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Tuesday, February 08, 2011

Marsha Coleman-Adebayo Returns To Court Re: EPA

EPA Whistleblower Returns to Court with Charges of Agency Retaliation and Discrimination

Marsha Coleman-Adebayo Website

Dr. Marsha Coleman-Adebayo will be back in court tomorrow contesting her firing from the Environmental Protection Agency in January 2009 during the transition to the Obama administration. Her Merit Systems Protection Board hearing is scheduled for February 9, 2011 at 9:30 a.m.

Coleman-Adebayo is now defending herself from retaliation and the failure of the agency to provide her with reasonable accommodation as a disabled person. In that case based on race, sex and color discrimination in Coleman-Adebayo v. Carol Browner, the jury found that the agency created a hostile work environment. Because of the years of discrimination, Coleman-Adebayo’s health deteriorated and she alleges that the agency then used the very thing they did to her to fire her. “

According to Adebayo:
"The costs of defending oneself against the U.S. government are staggering. Added to the financial burden are those caused by the continuous stress, the toll it takes on your entire family and the destruction of a career. It is not hard to see why most federal workers keep quiet when they see serious violations. Add the fact that it takes an extremely long time to be heard or very few employees prevail in the systems designed to protect them from government corruption."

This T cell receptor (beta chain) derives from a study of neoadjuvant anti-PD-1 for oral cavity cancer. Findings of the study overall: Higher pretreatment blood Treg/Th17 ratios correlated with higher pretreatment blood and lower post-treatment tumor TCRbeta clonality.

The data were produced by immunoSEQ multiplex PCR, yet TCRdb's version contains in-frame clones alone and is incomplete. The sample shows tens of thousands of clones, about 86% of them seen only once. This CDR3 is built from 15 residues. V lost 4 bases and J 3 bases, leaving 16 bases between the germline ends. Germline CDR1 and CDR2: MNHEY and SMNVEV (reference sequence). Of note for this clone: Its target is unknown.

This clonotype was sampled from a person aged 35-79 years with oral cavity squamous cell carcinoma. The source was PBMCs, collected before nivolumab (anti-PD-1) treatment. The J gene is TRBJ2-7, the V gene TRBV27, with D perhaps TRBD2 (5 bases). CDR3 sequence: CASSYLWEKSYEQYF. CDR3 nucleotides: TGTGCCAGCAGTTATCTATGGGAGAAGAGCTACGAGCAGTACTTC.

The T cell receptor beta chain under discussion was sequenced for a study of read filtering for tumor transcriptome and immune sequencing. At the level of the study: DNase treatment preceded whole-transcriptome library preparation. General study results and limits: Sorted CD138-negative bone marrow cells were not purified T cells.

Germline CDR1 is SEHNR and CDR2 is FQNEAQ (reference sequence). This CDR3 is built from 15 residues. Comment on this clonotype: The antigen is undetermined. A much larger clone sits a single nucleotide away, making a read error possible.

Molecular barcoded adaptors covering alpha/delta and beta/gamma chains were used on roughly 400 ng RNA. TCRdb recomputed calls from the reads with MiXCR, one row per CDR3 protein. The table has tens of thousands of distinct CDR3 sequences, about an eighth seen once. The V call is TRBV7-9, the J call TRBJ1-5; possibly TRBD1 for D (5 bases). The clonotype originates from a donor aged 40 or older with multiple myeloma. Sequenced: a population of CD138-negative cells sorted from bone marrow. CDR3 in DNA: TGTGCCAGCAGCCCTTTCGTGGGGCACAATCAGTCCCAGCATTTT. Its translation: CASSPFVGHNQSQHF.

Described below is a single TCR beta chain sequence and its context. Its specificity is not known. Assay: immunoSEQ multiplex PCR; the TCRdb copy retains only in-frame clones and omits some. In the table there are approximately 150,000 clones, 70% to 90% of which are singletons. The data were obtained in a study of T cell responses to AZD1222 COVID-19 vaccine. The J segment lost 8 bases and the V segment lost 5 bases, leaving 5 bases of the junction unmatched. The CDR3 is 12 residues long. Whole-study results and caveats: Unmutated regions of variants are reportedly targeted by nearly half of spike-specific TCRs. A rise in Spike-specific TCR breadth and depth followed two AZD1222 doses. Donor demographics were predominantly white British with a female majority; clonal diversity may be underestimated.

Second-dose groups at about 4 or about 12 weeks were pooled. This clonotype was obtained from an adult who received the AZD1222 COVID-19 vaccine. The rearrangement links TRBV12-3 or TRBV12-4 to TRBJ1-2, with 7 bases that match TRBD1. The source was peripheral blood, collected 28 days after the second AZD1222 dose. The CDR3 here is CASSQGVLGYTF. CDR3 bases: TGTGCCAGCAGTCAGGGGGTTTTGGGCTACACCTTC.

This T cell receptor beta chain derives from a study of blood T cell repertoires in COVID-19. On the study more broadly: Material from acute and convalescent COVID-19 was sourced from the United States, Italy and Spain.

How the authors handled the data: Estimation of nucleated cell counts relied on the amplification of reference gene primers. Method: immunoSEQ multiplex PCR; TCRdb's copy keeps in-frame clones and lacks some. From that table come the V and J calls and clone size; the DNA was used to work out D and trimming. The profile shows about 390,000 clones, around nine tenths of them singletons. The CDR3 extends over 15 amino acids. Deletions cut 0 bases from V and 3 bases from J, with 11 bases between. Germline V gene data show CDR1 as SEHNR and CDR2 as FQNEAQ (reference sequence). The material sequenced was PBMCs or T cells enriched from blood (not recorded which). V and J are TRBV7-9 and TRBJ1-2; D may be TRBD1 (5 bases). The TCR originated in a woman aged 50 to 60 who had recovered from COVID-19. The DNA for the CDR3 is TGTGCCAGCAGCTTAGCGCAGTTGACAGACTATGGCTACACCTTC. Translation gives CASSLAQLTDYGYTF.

EPA was cited as failing to process Title VI discrimination complaints filed against the agency by external groups on environmental issues in a recent case, Rosemere Neighborhood Association v. EPA, of having failed to process some complaints for up to ten years. The appeals court ruling found the agency engaged in a "pattern of delay" in addressing discrimination complaints.

Adebayo continues:
“The agency’s performance in civil rights after my case and passage of the NoFEAR Act in 2002 is abysmal. My case speaks directly to President Obama’s promise of transparency and the need for protecting whistleblowers. I am sure that he did not mean that leaders in his administration should look the other way.”

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